26 November 2008


Described by Pope John Paul II as "one of the highest expressions of the human conscience of our time" the Universal Declaration of Human Rights (UDHR) will be 60 years old on the 10th of December - Human Rights Day

The drafting of a declaration that gained the acceptance of the overwhelming majority of UN member states in 1948 (eight states abstained from voting, none opposed it) was a remarkable achievement. At present every nation on earth accepts the UDHR in principle if not in practice.

The UDHR is based on the values of human dignity, justice, equality and fairness.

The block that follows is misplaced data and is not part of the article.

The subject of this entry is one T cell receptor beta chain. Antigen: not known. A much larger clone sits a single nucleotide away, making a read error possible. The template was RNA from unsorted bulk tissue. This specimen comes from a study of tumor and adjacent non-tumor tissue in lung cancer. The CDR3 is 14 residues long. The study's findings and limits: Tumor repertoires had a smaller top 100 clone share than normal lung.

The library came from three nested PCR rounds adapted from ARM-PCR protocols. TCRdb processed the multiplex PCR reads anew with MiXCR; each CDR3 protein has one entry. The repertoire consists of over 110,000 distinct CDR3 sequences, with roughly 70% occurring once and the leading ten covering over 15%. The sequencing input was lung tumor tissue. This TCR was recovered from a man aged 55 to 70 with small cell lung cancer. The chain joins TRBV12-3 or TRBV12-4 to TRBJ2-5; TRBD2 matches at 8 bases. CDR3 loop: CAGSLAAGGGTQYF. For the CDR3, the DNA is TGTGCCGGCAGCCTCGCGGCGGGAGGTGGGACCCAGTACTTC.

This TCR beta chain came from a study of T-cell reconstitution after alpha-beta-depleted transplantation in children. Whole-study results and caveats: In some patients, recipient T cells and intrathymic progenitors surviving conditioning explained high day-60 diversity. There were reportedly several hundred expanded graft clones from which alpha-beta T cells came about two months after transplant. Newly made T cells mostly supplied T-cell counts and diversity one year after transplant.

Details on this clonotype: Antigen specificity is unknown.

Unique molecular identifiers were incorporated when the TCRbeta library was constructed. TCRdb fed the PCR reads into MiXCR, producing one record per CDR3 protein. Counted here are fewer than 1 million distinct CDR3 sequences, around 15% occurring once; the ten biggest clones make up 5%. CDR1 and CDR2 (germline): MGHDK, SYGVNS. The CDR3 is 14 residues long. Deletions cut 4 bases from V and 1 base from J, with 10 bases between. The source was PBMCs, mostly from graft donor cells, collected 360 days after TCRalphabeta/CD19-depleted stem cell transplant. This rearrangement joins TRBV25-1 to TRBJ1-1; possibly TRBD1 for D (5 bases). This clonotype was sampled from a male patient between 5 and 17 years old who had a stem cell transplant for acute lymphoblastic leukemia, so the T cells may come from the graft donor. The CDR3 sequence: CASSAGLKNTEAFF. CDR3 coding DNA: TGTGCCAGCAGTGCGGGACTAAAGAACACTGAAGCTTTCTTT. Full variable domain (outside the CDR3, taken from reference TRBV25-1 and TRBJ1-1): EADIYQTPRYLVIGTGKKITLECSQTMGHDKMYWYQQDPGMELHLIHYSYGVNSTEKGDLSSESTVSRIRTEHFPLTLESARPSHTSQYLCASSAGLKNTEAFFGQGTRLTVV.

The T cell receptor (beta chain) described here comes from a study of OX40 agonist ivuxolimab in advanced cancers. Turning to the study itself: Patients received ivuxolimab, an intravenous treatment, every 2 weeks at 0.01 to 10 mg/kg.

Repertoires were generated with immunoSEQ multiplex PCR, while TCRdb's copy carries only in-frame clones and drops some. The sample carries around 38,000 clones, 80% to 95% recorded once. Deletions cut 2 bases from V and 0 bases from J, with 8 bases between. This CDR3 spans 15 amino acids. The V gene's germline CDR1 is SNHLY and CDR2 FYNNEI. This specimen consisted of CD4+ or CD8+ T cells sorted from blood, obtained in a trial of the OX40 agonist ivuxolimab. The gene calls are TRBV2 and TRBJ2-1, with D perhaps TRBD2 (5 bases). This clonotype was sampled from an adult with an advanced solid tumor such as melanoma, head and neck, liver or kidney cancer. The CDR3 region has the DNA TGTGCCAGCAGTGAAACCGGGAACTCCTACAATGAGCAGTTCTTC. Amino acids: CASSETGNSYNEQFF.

Most importantly from the beginning the Declaration was seen to proclaim a set of rights that were universal, inalienable and indivisible.

This means that the fundamental rights to freedom from fear and want are the basic entitlements of every person, everywhere and at all times and they cannot be denied by any government. (except in special circumstances and only after due process)

The UDHR remains a key reference point for all those concerned about and advocating for the fundamental rights to life, security, freedom, food, shelter and education (to name a few), being available to all.

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